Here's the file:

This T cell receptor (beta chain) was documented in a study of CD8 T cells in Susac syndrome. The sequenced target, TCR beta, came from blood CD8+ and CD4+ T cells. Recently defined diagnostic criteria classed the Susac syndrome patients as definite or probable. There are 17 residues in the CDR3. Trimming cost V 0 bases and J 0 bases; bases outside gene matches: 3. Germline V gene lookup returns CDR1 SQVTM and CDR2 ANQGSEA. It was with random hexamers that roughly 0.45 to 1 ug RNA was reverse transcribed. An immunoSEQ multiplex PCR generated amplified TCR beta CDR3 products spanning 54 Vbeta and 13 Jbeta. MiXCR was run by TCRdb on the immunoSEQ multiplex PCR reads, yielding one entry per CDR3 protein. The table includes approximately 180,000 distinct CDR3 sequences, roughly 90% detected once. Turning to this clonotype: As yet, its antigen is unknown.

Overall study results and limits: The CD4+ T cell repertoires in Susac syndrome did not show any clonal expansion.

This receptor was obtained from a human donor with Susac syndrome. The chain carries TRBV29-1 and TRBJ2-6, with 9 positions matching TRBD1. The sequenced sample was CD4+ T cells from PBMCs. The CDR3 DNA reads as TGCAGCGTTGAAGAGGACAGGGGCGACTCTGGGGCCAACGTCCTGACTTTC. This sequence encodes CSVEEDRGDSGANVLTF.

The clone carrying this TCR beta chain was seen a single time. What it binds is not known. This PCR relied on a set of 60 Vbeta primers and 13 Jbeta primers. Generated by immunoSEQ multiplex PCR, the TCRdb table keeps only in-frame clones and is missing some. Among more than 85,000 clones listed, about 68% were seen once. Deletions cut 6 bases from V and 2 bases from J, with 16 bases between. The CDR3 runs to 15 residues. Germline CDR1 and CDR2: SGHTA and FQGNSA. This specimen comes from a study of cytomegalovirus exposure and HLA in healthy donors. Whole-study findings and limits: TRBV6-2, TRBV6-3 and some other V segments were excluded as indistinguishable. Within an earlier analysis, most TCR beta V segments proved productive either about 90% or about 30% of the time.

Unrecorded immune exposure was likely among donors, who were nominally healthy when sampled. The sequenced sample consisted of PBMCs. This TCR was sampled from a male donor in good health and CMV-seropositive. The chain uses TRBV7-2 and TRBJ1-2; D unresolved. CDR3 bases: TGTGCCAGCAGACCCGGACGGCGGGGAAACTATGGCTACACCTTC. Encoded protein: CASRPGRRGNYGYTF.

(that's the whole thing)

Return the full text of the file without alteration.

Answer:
This T cell receptor (beta chain) was documented in a study of CD8 T cells in Susac syndrome. The sequenced target, TCR beta, came from blood CD8+ and CD4+ T cells. Recently defined diagnostic criteria classed the Susac syndrome patients as definite or probable. There are 17 residues in the CDR3. Trimming cost V 0 bases and J 0 bases; bases outside gene matches: 3. Germline V gene lookup returns CDR1 SQVTM and CDR2 ANQGSEA. It was with random hexamers that roughly 0.45 to 1 ug RNA was reverse transcribed. An immunoSEQ multiplex PCR generated amplified TCR beta CDR3 products spanning 54 Vbeta and 13 Jbeta. MiXCR was run by TCRdb on the immunoSEQ multiplex PCR reads, yielding one entry per CDR3 protein. The table includes approximately 180,000 distinct CDR3 sequences, roughly 90% detected once. Turning to this clonotype: As yet, its antigen is unknown.

Overall study results and limits: The CD4+ T cell repertoires in Susac syndrome did not show any clonal expansion.

This receptor was obtained from a human donor with Susac syndrome. The chain carries TRBV29-1 and TRBJ2-6, with 9 positions matching TRBD1. The sequenced sample was CD4+ T cells from PBMCs. The CDR3 DNA reads as TGCAGCGTTGAAGAGGACAGGGGCGACTCTGGGGCCAACGTCCTGACTTTC. This sequence encodes CSVEEDRGDSGANVLTF.

The clone carrying this TCR beta chain was seen a single time. What it binds is not known. This PCR relied on a set of 60 Vbeta primers and 13 Jbeta primers. Generated by immunoSEQ multiplex PCR, the TCRdb table keeps only in-frame clones and is missing some. Among more than 85,000 clones listed, about 68% were seen once. Deletions cut 6 bases from V and 2 bases from J, with 16 bases between. The CDR3 runs to 15 residues. Germline CDR1 and CDR2: SGHTA and FQGNSA. This specimen comes from a study of cytomegalovirus exposure and HLA in healthy donors. Whole-study findings and limits: TRBV6-2, TRBV6-3 and some other V segments were excluded as indistinguishable. Within an earlier analysis, most TCR beta V segments proved productive either about 90% or about 30% of the time.

Unrecorded immune exposure was likely among donors, who were nominally healthy when sampled. The sequenced sample consisted of PBMCs. This TCR was sampled from a male donor in good health and CMV-seropositive. The chain uses TRBV7-2 and TRBJ1-2; D unresolved. CDR3 bases: TGTGCCAGCAGACCCGGACGGCGGGGAAACTATGGCTACACCTTC. Encoded protein: CASRPGRRGNYGYTF.